4.) Green Room

Genre: Slasher
Director:  Jeremy Saulnier
Country: USA

I had known about Green Room for a long time before its release but hadn't ever watched a trailer, so I was pleasantly surprised at how brutal it ended up being, how violent and bleak and utterly unforgiving. It was one hell of a thrill ride and I was glad that such hype turned out to be for such a straight up horror movie. So many theatrical releases these days are for horror movies that end up being supernatural thrillers more than anything. And if not for the Star Trek stars in it, it may have remained relatively unknown to the masses. Patrick Stewart, of course, made waves with such a dark role but honestly his character was completely underwhelming. It was Anton Yelchin and Imogen Poots, once again sharing the horror movie stage that was the most fun, (they played sweethearts in the Fright Night remake), and his death shortly after this movie's release was all the more sad because of it.

3.) Blair Witch

Genre: Supernatural
Director:   Adam Wingard

Country: USA

Yes, we're all tired of the shaky cam movies, and we know it's not real found footage, you fooled us once, shame on you. But I'll be damned if occasionally one comes along, seemingly out of the blue, and just blows me away (like 2014's Willow Creek). Such was the case for Blair Witch. Shot and initially promoted under the fake title, The Woods, it was already gaining buzz by its scary teaser trailer. When news hit that the creepy The Woods movie was actually a Blair Witch direct sequel, most people lost their shit. Me? I was disappointed. I may be the only person on the planet who actually didn't like 1999's The Blair Witch. The camera work made me want to vomit and the constant bickering and crying of the characters made me wish the witch would just kill them already. So I had my reservations when trudging to the theater to watch another found footage witch movie. And then, holy shit. I haven't felt so uneasy during a movie since I saw Event Horizon in theater by myself. I was crazy scared with my legs tucked beneath me so nothing could grab me from under the seat. I kept thinking, why am I here? I just want to go home to where it's safe and well lit. You know that saying, "crawl out of my skin"? I have never truly understood that phrase until I watched Blair Witch. Just. Awesome.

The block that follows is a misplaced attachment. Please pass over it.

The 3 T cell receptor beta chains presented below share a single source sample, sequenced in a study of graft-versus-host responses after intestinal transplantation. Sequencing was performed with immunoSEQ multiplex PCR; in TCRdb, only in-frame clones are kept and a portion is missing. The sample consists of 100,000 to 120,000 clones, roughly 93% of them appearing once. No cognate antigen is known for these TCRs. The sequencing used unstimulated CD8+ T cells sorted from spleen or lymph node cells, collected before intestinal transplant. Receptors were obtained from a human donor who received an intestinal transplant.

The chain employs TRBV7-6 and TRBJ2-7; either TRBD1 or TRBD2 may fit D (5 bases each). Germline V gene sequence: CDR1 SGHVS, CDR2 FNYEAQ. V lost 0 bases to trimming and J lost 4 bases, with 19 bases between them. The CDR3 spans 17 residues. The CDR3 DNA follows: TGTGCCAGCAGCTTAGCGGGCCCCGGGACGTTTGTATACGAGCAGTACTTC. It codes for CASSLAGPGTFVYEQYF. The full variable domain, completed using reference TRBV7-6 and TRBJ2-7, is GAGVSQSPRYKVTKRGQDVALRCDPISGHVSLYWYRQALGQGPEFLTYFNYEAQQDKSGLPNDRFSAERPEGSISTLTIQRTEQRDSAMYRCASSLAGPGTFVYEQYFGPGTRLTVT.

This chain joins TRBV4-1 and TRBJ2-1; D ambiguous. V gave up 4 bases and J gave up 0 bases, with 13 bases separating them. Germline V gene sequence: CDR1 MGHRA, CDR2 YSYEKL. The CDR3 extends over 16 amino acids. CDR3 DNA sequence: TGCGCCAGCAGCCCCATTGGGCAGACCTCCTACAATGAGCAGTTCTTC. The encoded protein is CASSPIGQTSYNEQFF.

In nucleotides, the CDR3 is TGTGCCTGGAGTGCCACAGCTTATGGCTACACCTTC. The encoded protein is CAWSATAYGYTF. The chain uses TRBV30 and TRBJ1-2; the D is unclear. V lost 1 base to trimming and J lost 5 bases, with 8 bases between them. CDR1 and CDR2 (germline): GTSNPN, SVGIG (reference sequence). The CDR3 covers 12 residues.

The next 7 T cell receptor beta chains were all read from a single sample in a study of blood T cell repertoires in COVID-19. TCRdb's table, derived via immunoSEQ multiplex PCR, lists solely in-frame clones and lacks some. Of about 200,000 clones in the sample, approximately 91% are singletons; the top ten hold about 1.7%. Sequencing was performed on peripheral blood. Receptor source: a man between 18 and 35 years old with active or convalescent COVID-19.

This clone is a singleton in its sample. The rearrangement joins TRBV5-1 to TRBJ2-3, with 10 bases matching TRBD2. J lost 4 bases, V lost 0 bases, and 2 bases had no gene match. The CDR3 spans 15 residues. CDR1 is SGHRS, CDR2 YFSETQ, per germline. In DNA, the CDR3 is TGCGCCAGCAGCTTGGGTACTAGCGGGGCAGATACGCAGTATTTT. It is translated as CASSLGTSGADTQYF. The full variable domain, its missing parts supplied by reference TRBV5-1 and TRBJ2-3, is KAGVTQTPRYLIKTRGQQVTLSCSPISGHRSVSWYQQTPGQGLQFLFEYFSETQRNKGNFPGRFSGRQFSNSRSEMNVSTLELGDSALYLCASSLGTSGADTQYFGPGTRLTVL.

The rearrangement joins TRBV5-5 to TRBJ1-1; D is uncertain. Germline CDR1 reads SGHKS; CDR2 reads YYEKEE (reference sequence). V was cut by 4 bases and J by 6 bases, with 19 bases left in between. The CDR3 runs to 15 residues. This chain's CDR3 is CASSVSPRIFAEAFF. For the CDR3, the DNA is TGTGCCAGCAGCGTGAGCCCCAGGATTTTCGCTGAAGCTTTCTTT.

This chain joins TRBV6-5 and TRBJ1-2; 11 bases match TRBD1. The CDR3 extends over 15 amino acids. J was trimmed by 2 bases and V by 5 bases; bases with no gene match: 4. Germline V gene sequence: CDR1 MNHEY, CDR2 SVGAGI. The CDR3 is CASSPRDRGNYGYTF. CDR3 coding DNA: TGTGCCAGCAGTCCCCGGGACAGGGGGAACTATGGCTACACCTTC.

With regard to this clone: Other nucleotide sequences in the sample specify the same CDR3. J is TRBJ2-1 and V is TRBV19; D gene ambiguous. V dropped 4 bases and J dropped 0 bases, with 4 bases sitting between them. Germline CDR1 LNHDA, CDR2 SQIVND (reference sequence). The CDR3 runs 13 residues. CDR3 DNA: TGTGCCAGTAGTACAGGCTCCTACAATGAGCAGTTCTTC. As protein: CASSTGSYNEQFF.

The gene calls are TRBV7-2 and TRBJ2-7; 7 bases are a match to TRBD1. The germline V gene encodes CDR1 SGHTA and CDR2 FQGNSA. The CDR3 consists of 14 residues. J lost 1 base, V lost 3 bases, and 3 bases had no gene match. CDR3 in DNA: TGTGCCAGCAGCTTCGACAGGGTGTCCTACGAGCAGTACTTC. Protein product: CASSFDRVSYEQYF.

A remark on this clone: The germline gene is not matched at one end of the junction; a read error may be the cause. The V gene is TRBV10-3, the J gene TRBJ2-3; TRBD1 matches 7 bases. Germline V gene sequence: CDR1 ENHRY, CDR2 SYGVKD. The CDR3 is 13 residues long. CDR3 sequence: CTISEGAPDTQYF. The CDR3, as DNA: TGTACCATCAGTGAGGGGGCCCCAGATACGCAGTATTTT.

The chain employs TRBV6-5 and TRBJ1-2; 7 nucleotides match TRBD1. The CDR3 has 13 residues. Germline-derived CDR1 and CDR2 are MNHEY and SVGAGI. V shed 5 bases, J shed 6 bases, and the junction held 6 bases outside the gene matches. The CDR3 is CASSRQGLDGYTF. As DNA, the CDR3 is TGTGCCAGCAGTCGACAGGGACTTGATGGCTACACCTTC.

2.) The Witch

Genre: Supernatural
Director:  Robert Eggers
Country: USA / UK

Speaking of witches... oh my god The Witch. A tension-drenched, weighty slog through a harsh, unforgiving terrain of superstition, dread, and isolation. I saw it twice in the theater and it was even better the second time. Everything about this film is perfection. It's too bad that the Oscars are so prejudice against horror movies because The Witch would sweep - Best Actor, Best Costumes, Best Musical Score, Best Original Screenplay, Best Evil Goat.

And it would have been my number one movie of the year if not for the recently released...

1.) Train to Busan

Genre: Zombies
Director:  Sang-ho Yeon
Country: South Korean

Zombies! I love zombies. Oh, how I love the zombies. Slow zombies, fast zombies, zom-coms, undead zombies, virus zombies, animal zombies, not in love with the talking zombies (Dead Snow) but I'll take 'em. And since The Walking Dead continues to be such a huge success, zombies remain more popular than ever. Which means we have a gluttony of about a dozen zombie movies a year - with one of them actually being, maybe, somewhat good!? Well, sliding into a late December 2016 VOD release, Train to Busan gets that honor of being the one good zombie movie of the year. Lucky for us, that it just so happens to be an EXCELLENT one. It's got great character development, a Korean Jon Favreau, inventive zombie action, thrilling train sequences, and realistic makeup and gore. And the ending is just perfect. Go South Korea!


Best Worst Movie: Beyond the Gates

Honorable Mentions
The Invitation
The Autopsy of Jane Doe
Nina Forever
The Boy
Jack Goes Home
Don't Breathe
Lights Out

Biggest Disappointments
Martyrs remake
Cabin Fever remake
Pride and Prejudice and Zombies
Flight 7500
The Other Side of the Door
The Conjuring 2
The Darkness
The Disappointment Room


Here's to another year of horror movies! Don't forget to watch them - in the dark.